Small Business Resources to Help Your Creative Business
Small Business Resources to Help Your Creative Business
By Teena M. Stewart
Most of us creative types don’t particularly like having to deal with the business side of what we do but if we are going to pursue it as anything more than a hobby, it’s a necessary evil. I faced this reality a little over a year or ago when I became more serious about what I was doing. If I wanted to move my arts and crafts business, Serendipitini, from adolescence where I played with making pretty things and brought in a little income, to generate enough money to support me, it was time to put on my big girl pants and grow up.
Part of this decision came after I left my nine to five job at a non-profit because it was spinning out of control. The area where I live in North Carolina is particularly hard hit economically. Jobs are scarce. When people can’t find jobs they may go to college to learn new skills or get a degree. The problem is there’s no guarantee a job will be waiting for them when they finish. Entrepreneurship is being touted as a way for to survive, especially in our area. Even so, if you do choose to go the entrepreneurial route, experts say it’s difficult to make a living in the arts and crafts industry.
Now that I’ve dampened your spirits, let me say this. Don’t be discouraged. There are artists and crafts people supporting themselves through their work. Etsy is one place where they are doing it. Some have figured it out. How? By learning what they didn’t know and then using that knowledge to build a successful arts or crafts business.
- Free knowledge. You might be surprised to learn there are some excellent free resources available in most cities. I have lived in several states and have benefited by using the local small business development centers there. Many colleges house small business development centers and their services are often free, paid either by the college or by government or state funding. So, say for instance, you already have your business up and running and you need to find a better way to manage your bookkeeping, or you need to determine how to home in on your target audience, your small business development center can provide insight. Their employees have the schooling and experience from running their own business or working for others to share.
While meeting with a counselor in the small business development center of my local community college I learned more about free courses they were offering on entrepreneurship.
That’s the next thing you might want to check into.
Free courses. Because North Carolina has lost so much industry, we have received federal grants for entrepreneurship classes. Classes are free and cover the a-z of starting and managing a small business. I enrolled in these, and though I knew some of what they are teaching, I’ve been reminded of important matters I need to tend to and have learned additional info along the way. The big lesson I’ve taken away thus far is I need to make sure I have a marketable product, that I define my brand and target audience well. Check with your local chamber of commerce or colleges to see if there are any such courses in your area.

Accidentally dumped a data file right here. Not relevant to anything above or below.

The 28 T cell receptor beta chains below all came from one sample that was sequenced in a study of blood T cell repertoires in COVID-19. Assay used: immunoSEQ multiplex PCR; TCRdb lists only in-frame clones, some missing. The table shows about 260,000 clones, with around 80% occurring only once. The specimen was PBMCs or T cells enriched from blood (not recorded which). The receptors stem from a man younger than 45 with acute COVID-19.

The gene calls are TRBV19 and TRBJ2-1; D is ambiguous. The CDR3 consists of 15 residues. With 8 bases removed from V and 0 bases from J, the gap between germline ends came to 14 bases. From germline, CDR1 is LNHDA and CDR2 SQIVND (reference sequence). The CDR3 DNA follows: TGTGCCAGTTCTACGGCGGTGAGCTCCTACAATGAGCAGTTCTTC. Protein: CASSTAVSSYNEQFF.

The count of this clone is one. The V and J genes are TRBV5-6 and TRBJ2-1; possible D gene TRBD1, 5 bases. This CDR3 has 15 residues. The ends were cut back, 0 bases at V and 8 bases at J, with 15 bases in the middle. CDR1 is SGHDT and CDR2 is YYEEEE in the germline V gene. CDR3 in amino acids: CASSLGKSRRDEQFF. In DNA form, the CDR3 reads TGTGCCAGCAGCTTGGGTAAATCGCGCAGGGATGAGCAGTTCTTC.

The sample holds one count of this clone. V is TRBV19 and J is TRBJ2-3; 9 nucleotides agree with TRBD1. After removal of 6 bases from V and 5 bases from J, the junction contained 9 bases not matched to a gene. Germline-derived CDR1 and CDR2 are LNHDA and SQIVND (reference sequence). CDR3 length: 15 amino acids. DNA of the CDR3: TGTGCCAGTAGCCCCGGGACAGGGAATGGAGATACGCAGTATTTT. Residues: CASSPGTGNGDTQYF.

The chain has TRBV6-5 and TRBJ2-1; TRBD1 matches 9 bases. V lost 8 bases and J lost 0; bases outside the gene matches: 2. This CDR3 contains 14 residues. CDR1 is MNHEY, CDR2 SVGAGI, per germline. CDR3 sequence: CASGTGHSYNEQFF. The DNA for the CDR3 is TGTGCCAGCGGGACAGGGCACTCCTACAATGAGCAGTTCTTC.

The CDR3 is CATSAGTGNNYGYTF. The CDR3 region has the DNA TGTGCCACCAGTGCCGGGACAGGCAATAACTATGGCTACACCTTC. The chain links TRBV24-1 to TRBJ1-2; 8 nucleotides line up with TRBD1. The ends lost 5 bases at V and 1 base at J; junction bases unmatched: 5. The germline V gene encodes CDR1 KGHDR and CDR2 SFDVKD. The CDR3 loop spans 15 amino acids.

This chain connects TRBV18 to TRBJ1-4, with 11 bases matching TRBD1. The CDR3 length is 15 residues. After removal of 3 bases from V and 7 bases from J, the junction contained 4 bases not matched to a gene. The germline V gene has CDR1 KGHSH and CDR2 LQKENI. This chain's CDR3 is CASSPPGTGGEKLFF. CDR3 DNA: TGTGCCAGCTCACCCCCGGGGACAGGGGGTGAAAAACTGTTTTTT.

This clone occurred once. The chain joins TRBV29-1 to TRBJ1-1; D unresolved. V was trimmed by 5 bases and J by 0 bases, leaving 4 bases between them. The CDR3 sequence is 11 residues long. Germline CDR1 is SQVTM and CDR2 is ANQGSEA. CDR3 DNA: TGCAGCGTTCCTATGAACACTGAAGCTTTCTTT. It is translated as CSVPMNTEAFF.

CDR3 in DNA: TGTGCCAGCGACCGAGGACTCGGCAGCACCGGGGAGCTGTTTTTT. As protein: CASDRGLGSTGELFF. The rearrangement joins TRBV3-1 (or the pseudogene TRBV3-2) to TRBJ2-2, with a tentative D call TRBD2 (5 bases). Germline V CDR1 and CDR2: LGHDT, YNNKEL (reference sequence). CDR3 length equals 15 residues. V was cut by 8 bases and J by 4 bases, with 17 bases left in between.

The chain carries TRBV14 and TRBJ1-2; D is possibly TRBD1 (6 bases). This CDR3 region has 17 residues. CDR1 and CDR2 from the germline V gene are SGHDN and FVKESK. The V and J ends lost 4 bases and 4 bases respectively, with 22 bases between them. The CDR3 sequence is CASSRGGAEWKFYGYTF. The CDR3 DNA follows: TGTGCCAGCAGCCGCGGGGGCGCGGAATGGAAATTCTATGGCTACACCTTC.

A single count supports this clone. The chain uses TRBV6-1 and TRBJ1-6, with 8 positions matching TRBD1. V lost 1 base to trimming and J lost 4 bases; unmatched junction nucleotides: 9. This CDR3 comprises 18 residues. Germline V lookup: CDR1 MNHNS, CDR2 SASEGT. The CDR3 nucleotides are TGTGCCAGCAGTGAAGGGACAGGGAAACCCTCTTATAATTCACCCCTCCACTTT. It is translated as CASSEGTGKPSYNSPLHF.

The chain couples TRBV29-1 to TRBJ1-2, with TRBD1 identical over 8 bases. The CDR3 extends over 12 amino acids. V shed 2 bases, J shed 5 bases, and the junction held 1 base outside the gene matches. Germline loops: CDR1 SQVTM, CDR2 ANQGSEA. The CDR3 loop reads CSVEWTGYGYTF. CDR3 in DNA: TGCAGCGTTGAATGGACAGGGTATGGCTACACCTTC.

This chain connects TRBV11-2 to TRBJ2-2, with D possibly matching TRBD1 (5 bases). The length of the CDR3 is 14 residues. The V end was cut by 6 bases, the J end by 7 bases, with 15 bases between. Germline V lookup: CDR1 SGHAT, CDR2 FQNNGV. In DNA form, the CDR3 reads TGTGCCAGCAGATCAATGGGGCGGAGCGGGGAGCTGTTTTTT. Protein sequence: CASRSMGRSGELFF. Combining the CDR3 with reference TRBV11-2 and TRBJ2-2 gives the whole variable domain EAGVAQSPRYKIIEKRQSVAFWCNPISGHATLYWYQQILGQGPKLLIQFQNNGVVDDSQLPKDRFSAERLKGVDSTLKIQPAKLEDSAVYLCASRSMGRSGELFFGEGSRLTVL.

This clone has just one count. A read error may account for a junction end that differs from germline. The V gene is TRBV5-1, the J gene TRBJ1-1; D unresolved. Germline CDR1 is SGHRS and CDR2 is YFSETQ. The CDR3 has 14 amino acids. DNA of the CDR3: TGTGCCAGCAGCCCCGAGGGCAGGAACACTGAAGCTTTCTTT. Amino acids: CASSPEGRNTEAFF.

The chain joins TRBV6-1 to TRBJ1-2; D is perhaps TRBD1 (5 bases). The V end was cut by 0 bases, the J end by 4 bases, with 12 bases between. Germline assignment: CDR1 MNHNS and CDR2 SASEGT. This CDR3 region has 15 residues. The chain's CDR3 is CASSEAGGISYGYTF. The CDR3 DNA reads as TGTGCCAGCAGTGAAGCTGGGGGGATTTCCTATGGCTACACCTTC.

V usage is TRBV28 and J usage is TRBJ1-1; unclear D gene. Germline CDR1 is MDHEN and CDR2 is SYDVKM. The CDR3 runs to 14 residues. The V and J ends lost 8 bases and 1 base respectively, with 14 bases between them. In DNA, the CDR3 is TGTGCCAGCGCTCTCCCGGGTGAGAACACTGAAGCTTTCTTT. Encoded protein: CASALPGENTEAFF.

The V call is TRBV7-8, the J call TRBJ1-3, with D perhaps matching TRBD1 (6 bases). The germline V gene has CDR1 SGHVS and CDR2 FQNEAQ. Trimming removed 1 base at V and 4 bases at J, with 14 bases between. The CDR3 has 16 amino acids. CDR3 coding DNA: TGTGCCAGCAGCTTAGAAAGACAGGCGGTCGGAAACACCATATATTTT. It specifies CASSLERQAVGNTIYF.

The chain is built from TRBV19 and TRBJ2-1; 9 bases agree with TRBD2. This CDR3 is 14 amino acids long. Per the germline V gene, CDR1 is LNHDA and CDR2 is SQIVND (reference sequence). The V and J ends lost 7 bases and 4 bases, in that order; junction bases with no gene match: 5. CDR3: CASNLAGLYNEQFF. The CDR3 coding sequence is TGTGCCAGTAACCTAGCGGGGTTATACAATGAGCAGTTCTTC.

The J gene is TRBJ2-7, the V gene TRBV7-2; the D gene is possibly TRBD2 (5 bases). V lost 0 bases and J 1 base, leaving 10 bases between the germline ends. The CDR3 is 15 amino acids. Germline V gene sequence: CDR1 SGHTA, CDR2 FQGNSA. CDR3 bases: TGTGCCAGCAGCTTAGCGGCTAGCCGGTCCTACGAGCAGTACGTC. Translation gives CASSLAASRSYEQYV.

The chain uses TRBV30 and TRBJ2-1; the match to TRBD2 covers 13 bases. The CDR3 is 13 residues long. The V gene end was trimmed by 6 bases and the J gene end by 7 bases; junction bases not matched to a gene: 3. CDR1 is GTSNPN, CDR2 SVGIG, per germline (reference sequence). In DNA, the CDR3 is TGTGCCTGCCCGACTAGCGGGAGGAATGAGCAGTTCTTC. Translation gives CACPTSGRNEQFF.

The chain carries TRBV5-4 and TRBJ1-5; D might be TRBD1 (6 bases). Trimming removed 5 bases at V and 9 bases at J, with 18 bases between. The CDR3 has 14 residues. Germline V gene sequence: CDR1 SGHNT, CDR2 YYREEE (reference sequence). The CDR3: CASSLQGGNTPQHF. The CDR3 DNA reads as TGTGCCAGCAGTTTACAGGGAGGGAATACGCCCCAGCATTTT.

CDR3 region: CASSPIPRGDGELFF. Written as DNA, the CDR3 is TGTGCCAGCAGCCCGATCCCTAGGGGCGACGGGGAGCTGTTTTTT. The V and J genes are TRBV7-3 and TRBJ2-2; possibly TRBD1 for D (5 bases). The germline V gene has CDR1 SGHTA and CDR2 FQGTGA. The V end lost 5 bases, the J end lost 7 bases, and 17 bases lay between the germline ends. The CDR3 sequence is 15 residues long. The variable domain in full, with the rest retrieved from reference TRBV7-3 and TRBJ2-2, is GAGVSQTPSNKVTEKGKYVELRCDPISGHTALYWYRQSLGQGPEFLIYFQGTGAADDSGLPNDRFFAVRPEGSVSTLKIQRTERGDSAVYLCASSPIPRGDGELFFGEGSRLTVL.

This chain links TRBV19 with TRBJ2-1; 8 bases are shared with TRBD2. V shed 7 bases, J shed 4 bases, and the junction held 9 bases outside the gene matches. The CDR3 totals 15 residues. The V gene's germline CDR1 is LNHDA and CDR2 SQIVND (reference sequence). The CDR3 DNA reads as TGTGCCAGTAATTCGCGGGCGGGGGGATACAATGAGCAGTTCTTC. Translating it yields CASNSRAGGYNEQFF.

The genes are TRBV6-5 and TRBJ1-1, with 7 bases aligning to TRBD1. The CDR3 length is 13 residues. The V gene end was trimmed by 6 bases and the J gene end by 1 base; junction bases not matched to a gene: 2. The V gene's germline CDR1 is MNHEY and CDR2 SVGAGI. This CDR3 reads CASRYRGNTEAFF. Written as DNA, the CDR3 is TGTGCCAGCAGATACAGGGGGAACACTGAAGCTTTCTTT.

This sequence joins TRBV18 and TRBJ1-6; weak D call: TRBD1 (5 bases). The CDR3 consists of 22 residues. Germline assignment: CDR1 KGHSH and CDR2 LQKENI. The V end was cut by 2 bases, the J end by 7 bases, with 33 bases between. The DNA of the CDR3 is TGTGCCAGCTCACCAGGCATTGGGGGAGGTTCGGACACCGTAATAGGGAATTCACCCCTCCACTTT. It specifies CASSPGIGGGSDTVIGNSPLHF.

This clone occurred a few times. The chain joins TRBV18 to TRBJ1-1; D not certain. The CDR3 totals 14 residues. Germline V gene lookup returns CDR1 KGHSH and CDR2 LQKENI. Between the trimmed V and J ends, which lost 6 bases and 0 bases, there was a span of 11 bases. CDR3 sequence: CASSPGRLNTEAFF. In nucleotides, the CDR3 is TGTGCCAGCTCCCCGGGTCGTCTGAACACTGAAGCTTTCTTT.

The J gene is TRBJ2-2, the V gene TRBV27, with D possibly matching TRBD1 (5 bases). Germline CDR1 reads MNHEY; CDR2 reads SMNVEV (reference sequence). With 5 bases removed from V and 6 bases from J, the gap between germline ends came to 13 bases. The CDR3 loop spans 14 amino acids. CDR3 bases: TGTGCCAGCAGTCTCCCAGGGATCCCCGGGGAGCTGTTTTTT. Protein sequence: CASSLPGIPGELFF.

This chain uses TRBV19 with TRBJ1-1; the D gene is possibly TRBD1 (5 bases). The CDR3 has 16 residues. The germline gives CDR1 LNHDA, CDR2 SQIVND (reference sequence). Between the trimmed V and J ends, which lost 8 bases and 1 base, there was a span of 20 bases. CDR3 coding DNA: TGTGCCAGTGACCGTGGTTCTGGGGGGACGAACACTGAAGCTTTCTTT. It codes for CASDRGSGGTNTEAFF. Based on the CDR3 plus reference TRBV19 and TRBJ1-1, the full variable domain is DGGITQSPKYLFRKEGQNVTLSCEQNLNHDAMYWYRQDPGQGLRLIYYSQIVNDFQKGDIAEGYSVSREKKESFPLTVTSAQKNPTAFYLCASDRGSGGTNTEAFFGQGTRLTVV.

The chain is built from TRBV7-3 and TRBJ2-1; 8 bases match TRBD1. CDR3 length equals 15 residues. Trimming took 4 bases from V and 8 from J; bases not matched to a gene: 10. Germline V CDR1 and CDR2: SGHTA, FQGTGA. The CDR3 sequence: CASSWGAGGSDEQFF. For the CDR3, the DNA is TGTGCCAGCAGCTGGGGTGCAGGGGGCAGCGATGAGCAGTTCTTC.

Free mentors. Another free resource which I have used in the past and that you might consider is an organization called SCORE. Score is a nationwide non-profit with different chapters. Members are made up of former business executives who lend their expertise to help small businesses launch or grow through education and mentorship. Here is their website http://www.score.org. You can also get in touch with them through your local small business association. Often participants have big business knowledge but can adapt what they know to help you. For instance, they might be able to help you work through creating a business plan.
Free or paid networking. It’s difficult to run a business on your own. Associating with other business owners can be very valuable. Your local chamber of commerce can be a hotspot for getting connected. Though I have heard some locals in my town say our chamber of commerce seems more geared for industry, there are still benefits to belonging. First, it adds credibility to your business. Consumers are more likely to purchase goods or services from business that are members of a chamber of commerce. Second, if you are an active member you’ll network and rub shoulders with other business owners . This could lead to more sales. You’ll also learn valuable knowledge and as other members get to know you, they may spread the word to those they know about your business. Third, you might form alliances and even have opportunity to collaborate and fourth, you may have the opportunity to participate in chamber-related events or joint advertising which means more exposure at a reduced cost. Membership in the chamber is not free, but it can be well worth the investment. Talk with some other small business people in your area before joining to see if it might benefit you.
Small businesses that succeed rarely do so by accident. The owners have done their homework. We live in a country where many resources are at our fingertips for free or minimal cost. Don’t overlook these opportunities as you work to make your enterprise a success.
Teena Stewart is a published author and artist. www.serendipitini.com features her art, http://serendipitini.blogspot.com/, her work and work of others incorporating creative reuse, www.teenastewart.com spotlights her writing, http://nearly-brilliant.blogspot.com/, writing and slice of life.